SHREWSBURY, MA - A new study published in Nutrition Journal shows that people can lose weight while consuming typical amounts of sugar or high fructose corn syrup (HFCS) if their overall caloric intake is reduced.
"Our research debunks the vilification of high fructose corn syrup in the diet," said James M. Rippe, M.D., one of the study authors. "The results show that equally reduced-calorie diets caused similar weight loss regardless of the type or amount of added sugars. This lends further support to findings by our research group and others that table sugar and HFCS are metabolically equivalent."
The results are significant for those trying to lose weight and anyone concerned about the type of added sugars in foods and beverages they consume. Importantly, this study looks at sweeteners consumed in real-world diets and at levels that are typical among American consumers.
"We wanted to design a study that would generate information that is useful and applicable to the way people actually eat, not speculative results on simulated laboratory diets that focus on one component at extreme dietary levels," explained Dr. Rippe.
The study design included 247 overweight or obese subjects ages 25 to 60 who took part in the randomized, double blind trial. After 12 weeks on a hypocaloric (reduced calorie) diet, there was no evidence that either table sugar or HFCS prevented weight loss when the amount of overall calories was reduced.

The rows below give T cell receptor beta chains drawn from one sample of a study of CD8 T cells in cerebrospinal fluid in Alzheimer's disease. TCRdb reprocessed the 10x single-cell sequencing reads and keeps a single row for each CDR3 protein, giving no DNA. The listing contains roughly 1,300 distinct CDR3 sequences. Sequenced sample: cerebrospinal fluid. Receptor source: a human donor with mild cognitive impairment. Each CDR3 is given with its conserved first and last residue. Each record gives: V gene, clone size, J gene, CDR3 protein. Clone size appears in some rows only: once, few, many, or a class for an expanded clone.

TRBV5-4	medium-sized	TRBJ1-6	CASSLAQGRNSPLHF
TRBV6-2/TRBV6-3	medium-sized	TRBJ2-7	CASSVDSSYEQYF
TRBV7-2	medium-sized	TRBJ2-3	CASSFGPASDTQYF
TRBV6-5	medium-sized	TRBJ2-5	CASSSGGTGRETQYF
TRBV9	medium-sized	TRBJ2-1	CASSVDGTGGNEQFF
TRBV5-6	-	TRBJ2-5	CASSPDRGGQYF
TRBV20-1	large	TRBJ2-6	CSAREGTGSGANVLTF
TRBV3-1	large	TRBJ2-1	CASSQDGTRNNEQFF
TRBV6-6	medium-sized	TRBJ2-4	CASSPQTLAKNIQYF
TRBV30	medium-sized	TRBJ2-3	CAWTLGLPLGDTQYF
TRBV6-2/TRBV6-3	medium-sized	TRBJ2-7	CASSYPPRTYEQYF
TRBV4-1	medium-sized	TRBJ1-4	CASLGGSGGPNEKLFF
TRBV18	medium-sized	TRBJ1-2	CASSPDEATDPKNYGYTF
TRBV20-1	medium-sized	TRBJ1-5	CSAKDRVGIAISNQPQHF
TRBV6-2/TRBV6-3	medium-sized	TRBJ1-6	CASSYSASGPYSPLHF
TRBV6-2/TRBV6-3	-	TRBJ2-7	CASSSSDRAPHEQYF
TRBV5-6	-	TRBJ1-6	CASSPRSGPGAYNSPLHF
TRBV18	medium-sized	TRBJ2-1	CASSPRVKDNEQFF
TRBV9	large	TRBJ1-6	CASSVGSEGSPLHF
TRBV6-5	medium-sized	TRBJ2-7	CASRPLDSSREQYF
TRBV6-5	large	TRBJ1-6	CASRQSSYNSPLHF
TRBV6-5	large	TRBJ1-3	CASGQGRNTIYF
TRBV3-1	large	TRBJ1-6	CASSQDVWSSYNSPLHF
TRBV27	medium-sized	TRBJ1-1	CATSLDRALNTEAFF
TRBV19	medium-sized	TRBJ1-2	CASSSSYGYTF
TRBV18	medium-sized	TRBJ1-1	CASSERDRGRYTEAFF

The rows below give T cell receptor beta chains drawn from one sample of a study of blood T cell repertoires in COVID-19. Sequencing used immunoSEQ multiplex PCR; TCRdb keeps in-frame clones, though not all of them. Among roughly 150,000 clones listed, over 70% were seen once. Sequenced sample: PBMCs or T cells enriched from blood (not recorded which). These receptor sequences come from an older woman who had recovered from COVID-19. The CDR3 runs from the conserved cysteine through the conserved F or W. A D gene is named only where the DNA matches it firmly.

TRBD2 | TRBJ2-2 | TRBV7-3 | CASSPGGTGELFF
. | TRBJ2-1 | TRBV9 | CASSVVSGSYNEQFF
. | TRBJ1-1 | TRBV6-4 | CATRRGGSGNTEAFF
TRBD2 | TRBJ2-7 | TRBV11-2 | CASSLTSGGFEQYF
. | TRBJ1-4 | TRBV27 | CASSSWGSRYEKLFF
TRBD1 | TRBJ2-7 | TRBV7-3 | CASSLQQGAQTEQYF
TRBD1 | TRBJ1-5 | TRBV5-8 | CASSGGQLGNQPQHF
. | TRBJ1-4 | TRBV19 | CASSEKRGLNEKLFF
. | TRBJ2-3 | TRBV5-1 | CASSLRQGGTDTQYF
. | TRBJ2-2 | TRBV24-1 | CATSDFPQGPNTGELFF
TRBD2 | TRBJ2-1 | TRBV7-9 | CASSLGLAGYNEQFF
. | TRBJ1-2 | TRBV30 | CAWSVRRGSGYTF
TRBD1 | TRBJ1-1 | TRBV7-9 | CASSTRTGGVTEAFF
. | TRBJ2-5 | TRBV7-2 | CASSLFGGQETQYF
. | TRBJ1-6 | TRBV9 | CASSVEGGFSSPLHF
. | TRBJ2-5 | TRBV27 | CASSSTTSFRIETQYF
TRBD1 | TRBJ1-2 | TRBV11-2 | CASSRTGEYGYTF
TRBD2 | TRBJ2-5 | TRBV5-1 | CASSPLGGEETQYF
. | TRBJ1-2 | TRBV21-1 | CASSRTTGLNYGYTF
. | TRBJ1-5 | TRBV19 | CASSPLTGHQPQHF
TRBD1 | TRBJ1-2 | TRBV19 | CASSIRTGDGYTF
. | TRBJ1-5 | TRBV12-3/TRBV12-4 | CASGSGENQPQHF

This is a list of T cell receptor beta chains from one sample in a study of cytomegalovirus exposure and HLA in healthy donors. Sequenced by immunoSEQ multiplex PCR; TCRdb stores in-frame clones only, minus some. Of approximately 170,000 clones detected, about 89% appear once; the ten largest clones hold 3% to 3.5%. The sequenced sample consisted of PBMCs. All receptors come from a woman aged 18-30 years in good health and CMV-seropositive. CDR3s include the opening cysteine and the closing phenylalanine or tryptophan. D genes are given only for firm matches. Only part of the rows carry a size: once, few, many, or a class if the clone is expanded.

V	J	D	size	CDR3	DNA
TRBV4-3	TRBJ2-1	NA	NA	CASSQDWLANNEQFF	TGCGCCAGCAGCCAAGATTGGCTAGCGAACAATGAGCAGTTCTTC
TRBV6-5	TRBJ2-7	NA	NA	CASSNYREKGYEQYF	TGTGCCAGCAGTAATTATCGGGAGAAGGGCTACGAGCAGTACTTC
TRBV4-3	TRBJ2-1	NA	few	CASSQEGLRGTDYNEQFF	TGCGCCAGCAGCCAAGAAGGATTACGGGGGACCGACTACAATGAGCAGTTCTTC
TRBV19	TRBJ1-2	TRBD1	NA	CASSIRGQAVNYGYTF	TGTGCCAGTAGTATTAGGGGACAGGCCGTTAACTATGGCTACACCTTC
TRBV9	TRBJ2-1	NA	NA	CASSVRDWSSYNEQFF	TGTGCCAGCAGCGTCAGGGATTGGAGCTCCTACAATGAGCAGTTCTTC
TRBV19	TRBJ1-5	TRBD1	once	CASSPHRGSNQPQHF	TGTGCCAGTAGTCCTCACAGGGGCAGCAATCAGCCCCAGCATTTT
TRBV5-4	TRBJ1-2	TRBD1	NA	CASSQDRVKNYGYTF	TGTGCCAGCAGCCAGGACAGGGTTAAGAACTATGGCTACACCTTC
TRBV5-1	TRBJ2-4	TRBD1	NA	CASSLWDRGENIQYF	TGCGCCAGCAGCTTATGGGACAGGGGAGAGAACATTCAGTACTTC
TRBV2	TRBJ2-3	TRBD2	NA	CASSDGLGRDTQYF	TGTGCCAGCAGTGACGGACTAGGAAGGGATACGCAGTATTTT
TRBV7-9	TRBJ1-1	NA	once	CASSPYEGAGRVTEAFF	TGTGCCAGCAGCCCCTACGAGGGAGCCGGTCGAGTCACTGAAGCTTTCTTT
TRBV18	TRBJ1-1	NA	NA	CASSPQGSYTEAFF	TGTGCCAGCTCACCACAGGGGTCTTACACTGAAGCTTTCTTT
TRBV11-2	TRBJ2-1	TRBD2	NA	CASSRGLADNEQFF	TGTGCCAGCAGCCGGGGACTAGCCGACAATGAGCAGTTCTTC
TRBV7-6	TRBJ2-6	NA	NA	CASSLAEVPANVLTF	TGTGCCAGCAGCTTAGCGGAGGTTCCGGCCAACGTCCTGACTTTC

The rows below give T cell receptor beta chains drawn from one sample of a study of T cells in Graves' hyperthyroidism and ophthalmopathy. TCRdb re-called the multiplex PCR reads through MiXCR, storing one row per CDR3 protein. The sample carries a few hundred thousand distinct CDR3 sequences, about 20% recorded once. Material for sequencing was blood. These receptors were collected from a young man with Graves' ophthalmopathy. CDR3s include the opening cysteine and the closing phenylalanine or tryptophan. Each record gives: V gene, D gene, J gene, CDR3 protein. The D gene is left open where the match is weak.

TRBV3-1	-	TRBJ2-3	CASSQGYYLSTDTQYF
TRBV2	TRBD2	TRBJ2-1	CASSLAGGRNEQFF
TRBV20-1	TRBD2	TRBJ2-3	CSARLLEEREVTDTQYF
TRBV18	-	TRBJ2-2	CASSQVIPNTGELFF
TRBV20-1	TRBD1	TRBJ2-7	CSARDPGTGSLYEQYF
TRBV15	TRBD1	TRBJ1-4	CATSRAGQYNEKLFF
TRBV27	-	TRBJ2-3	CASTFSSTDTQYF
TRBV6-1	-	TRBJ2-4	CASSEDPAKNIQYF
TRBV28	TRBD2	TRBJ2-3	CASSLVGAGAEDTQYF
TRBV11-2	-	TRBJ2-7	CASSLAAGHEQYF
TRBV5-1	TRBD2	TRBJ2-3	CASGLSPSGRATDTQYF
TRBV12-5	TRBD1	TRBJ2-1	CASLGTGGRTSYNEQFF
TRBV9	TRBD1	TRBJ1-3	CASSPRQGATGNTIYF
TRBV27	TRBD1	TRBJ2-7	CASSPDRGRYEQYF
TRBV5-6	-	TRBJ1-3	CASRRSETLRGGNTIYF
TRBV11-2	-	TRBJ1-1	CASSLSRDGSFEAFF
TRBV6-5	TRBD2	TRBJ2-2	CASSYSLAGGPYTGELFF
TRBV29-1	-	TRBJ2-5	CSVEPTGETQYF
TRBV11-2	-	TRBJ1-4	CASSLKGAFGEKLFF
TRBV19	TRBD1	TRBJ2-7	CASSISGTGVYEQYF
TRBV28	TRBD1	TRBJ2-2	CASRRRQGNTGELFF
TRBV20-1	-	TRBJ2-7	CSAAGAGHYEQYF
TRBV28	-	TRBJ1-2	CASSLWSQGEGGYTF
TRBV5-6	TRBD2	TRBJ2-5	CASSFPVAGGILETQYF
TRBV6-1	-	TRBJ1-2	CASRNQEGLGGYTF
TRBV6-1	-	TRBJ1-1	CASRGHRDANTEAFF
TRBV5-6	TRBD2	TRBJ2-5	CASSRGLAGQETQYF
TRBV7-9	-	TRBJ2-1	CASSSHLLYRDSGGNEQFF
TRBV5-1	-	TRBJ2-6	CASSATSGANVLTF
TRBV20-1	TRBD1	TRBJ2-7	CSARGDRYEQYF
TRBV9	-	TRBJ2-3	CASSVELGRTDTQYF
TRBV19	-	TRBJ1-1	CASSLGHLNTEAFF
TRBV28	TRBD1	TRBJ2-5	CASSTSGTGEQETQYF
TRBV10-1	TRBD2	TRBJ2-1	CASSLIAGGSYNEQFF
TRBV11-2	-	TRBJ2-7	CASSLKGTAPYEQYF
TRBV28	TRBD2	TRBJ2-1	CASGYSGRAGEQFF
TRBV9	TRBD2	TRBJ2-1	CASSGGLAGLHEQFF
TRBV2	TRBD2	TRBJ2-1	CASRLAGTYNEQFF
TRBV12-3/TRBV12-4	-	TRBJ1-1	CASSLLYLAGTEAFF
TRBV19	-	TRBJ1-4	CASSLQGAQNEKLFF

"Misinformation about added sugars, particularly high fructose corn syrup, has caused many people to lose sight of the fact that there is no silver bullet when it comes to weight loss," said Dr. Rippe. "A reduction in calorie consumption, along with exercise and a balanced diet, is what's most important when it comes to weight loss."
Dr. Rippe is a cardiologist and graduate of Harvard College and Harvard Medical School. His research laboratory has conducted numerous studies and published widely in the areas of nutrition and weight management. He is an advisor to the food and beverage industry including the Corn Refiners Association, which funded this research with an unrestricted educational grant. He is the Founder and Director of the Rippe Lifestyle Institute, and Professor of Biomedical Sciences at the University of Central Florida.